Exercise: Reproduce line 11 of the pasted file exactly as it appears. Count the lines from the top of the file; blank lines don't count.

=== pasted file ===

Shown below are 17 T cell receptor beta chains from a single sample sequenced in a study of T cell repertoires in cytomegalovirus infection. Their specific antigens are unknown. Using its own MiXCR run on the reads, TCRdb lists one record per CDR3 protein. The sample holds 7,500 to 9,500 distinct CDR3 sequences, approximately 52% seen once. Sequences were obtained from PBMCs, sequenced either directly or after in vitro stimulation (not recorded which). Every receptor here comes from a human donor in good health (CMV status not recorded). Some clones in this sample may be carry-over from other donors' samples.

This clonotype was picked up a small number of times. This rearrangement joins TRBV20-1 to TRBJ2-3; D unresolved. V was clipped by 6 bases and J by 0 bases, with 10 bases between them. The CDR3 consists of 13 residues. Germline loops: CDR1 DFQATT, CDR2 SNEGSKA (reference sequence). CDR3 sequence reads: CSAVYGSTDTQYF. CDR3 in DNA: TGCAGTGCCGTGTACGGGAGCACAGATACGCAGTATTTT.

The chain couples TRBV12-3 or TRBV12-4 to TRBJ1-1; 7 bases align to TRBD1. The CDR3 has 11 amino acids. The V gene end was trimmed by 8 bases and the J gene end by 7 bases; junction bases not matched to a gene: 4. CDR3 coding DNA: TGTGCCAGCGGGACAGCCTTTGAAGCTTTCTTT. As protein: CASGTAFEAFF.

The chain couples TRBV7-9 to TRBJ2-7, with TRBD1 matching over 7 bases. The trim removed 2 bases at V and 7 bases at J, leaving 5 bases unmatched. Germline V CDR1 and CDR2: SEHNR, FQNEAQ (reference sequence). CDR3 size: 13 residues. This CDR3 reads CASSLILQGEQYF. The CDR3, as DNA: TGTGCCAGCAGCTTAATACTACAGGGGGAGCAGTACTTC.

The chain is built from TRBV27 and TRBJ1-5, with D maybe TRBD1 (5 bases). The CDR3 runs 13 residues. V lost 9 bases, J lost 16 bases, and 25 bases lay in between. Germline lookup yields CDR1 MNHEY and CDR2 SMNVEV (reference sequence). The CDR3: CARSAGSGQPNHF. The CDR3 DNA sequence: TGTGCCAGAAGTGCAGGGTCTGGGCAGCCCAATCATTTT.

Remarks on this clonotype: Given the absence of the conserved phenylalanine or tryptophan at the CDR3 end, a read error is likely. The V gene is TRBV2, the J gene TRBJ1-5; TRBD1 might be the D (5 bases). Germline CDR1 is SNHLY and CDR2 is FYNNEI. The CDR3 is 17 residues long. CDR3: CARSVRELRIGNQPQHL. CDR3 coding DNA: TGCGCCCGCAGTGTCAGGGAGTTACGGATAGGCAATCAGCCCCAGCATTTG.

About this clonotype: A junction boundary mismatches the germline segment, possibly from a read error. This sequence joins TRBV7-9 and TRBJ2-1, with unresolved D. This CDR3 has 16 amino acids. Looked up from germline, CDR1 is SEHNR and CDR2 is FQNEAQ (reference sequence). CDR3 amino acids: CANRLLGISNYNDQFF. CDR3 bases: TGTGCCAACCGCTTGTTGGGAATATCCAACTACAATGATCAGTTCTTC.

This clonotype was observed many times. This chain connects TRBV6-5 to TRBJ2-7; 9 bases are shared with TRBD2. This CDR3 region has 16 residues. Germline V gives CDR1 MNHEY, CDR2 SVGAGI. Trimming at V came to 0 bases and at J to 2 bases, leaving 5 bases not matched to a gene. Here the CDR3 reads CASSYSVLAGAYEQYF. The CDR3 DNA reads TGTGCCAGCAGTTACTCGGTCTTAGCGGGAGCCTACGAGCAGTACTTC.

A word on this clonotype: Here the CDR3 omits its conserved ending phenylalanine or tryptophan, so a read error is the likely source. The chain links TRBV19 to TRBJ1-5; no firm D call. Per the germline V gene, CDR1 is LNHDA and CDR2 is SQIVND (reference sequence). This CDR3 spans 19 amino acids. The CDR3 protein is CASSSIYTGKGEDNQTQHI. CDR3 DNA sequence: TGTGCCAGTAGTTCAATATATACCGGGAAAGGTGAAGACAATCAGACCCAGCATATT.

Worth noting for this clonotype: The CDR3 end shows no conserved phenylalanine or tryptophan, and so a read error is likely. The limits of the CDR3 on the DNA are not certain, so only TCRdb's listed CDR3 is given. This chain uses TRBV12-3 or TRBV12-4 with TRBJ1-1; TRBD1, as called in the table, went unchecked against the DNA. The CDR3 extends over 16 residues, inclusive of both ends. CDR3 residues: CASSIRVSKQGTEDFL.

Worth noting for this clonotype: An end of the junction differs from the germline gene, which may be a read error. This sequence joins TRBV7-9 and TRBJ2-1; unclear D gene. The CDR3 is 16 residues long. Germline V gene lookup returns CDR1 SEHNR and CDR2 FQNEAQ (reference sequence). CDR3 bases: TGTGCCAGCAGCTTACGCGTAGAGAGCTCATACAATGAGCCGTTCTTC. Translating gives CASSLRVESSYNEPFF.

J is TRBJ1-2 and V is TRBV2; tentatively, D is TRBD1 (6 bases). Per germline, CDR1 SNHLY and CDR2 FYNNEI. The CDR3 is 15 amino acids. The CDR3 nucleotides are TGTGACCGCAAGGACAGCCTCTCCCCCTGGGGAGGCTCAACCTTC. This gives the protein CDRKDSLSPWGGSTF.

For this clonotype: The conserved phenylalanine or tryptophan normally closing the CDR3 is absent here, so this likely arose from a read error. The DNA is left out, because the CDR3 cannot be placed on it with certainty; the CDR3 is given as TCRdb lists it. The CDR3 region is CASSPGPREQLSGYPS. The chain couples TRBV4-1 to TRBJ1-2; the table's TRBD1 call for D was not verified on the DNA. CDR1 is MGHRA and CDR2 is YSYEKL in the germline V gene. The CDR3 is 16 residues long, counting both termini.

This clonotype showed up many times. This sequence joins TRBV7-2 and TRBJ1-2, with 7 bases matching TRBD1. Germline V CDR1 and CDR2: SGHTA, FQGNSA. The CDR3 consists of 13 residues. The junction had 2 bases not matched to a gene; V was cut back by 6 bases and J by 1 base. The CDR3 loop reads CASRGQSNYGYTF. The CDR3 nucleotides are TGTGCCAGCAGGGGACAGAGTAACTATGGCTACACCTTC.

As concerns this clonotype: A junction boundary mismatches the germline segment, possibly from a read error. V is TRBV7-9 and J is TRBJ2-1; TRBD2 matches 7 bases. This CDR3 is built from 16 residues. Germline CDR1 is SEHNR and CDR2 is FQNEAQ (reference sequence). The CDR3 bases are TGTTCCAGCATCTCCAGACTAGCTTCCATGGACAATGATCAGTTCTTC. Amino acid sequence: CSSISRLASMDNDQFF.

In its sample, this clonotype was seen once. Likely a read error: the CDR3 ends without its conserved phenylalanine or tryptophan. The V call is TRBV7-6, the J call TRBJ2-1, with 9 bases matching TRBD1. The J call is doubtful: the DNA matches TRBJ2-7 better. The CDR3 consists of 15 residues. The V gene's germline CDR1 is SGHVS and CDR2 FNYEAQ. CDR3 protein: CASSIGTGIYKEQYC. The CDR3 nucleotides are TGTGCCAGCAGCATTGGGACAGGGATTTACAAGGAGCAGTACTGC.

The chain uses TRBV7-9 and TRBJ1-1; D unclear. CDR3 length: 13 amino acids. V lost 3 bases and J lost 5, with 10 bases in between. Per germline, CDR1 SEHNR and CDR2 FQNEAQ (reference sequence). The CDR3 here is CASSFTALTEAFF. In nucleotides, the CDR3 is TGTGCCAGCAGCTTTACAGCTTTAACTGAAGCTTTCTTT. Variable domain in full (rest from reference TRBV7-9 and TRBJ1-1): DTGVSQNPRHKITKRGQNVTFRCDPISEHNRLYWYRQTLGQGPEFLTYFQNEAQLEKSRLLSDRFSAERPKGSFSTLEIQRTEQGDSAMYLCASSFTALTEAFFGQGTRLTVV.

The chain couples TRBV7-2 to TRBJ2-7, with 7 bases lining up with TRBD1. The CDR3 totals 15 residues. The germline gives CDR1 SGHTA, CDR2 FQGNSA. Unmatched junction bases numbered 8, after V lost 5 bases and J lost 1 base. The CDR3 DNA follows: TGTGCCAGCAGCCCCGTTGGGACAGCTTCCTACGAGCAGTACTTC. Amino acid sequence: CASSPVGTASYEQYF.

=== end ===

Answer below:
Worth noting for this clonotype: An end of the junction differs from the germline gene, which may be a read error. This sequence joins TRBV7-9 and TRBJ2-1; unclear D gene. The CDR3 is 16 residues long. Germline V gene lookup returns CDR1 SEHNR and CDR2 FQNEAQ (reference sequence). CDR3 bases: TGTGCCAGCAGCTTACGCGTAGAGAGCTCATACAATGAGCCGTTCTTC. Translating gives CASSLRVESSYNEPFF.